The school’s undergraduate research program provides students with an opportunity to exercise their own initiative and creativity in the laboratory while interacting closely with professors, research scientists, and graduate students. Undergraduates often appear as co-authors on scholarly publications and present their research at scientific meetings. Students interested in research with faculty should consult the research themes page and faculty home pages to learn about research opportunities that are currently available and get background on the activities in a faculty members research group.
Research may be performed for course credit or pay. For students interested in graduate studies and/or a long-term career in research, chemistry and biochemistry students are encouraged to pursue the research option. The relevant research course numbers are: CHEM 2698, 2699, 4698, and 4699.
Undergraduate Research Course Approval is required every semester and must be appproved and submit at least 48 hours before phase II registration closes. Chemistry and Biochemistry majors should use the Undergraduate Research Permit Request Form on the majors' Canvas site to request a permit. Non-majors should reach out to Dr. Michael Evans for a copy of the permit request form.
Georgia Tech undergraduates are encouraged to apply for the President's Undergraduate Research Awards (PURA). These awards provide student salaries and travel expenses for undergraduates to attend and present at professional meetings. Students should also provide a copy of the application to the Academic Programs Office in the School of Chemistry and Biochemistry for consideration for the School Undergraduate Research Scholarship. In addition, the school and college both provide travel awards for undergraduates to support the presentation of their research at regional and national meetings.
For non-Georgia Tech students, the School of Chemistry and Biochemistry offers a 10-week summer undergraduate research program.
Additional Opportunities for Undergraduate Research
- NSF Research Experience for Undergraduates in Chemistry
- Georgia Tech Undergraduate Research Opportunities
- NASA Lewis' Educational and Research Collaborative Internship Program (LERCIP)
- Undergraduate Internship Program at Georgia Tech
- Chemistry Internet Resource for Research by Undergraduate Students (CIRRUS)
- Undergraduate Materials Research Initiative Fellowships via Materials Research Society
- FBI Honors Internship Program
- Georgia Bureau of Investigation Internship Program
- Centers for Disease Control/ATSDR Internship Programs
- Oak Ridge National Lab and Oak Ridge Associated Universities Summer Research Programs
- Mayo Summer Undergraduate Research Fellowship
- Argonne National Lab
- Lawrence Livermore National Lab
CHEM 2698. Research Assistantship (Pay or Audit) for Freshmen and Sophomores
CHEM 2699. Undergraduate Research for Freshmen and Sophomores (Pass/Fail Basis)
CHEM 4698. Research Assistantship (Pay or Audit) for Juniors and Seniors
CHEM 4699. Undergraduate Research for Juniors and Seniors (Letter Grade Basis)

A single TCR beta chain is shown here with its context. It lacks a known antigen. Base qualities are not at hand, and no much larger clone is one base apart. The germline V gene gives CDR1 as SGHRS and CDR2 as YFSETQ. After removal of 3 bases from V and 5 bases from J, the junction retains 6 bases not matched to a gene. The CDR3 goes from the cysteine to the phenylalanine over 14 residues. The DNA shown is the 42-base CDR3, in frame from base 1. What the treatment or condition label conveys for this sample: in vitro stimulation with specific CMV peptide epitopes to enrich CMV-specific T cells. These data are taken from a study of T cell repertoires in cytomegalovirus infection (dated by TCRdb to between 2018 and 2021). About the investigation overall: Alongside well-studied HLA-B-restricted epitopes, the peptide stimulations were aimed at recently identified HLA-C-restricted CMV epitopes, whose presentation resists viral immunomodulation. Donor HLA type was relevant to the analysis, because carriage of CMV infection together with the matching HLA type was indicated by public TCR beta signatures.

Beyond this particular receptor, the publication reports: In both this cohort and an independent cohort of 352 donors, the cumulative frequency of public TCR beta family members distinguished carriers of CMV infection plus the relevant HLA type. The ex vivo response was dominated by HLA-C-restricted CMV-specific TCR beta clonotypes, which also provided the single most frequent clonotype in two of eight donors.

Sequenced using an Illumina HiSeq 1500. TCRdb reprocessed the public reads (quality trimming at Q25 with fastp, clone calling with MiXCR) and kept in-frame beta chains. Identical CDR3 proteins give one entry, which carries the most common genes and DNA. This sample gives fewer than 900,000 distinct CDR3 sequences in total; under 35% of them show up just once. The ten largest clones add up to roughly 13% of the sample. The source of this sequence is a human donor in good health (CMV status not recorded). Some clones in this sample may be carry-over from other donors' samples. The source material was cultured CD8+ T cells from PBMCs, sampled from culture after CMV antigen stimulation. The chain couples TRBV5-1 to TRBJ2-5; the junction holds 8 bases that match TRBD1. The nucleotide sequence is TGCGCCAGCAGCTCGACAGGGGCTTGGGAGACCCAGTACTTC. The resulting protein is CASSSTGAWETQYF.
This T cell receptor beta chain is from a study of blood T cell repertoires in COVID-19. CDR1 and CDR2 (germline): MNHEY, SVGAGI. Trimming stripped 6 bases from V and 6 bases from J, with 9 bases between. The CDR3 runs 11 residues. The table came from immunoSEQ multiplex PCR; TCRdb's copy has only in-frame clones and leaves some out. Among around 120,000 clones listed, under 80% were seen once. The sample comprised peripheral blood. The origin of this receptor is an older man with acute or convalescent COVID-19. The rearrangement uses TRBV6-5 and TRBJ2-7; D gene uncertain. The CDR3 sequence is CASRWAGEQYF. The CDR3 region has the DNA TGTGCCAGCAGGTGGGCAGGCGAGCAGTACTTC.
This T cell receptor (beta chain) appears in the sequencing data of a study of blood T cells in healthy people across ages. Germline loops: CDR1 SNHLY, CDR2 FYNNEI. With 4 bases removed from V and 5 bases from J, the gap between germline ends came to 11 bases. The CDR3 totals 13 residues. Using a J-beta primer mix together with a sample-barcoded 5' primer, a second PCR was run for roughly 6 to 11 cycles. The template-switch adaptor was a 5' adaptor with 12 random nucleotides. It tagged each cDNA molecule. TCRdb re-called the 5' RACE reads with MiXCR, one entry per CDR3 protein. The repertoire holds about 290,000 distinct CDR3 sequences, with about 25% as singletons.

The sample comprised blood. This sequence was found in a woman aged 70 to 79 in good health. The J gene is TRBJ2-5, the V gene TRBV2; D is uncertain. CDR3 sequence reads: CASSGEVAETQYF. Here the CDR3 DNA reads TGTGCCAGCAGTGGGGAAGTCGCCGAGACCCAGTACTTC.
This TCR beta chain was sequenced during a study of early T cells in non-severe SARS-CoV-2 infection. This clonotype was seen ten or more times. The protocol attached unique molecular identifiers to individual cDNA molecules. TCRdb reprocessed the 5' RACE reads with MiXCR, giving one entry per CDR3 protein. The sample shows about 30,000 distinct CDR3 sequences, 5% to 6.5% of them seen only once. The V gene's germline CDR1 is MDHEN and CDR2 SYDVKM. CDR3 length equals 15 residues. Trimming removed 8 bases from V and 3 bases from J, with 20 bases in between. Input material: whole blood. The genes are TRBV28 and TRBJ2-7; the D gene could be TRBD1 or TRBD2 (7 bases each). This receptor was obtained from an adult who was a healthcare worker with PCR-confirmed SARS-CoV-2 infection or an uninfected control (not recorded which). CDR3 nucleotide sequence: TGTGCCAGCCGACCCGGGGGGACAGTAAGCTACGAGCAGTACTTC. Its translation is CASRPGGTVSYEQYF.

CHEM 2698 or 4698 Credit earned on audit basis (i.e., pay or volunteer basis) does not count toward your degree.
3 Hours in the research lab per week are required for 1 credit of coursework. Students may register for a maximum of 4 credit hours per semester on Letter Grade Basis (CHEM 2699 and CHEM 4699). If additional research hours are desired they may be added on Audit Basis (CHEM 2698 and 4698). The total number of letter-graded 4699 credits allowed across all fields (CHEM, BIOS, BMED, etc.) is 12 per degree.
How to Get Involved
About 25% of our undergraduates are involved in research within the School during any given semester. Here are some tips on getting started.
1. Decide what you who you would like to work with and what you want to do. You should check out the undergraduate projects research page to see what projects are currently available.
2. If you find a project that is interesting, check the faculty research descriptions on the School homepage. Don't worry if you don't understand everything on the web page—it can be very specific to the area of research. Just use it to get a general idea of what the professor does and whether you might be interested.
3. Email the faculty member (research advisor) with the following information:
- A paragraph about why you are interested in joining a research group and more importantly why you are interested in this research project in particular
- A resume
4. If you are invited in for an interview, make a good first impression. Be professional and always err on the side of being too formal. Remember, this is a chemistry interview, so dress properly. Be patient as you might not be chosen for your first interview.
5. Work with your research advisor to craft a title and short description of the project, which will be included with your permit request. Complete and submit the Undergraduate Research Permit Request Form (see above) at least 48 hours before the end of Phase II of registration. When you receive a permit, add the appropriate course using the specific CRN (with your research advisor as instructor) indicated in the confirmation email. See Courses above for information about the four undergraduate research courses.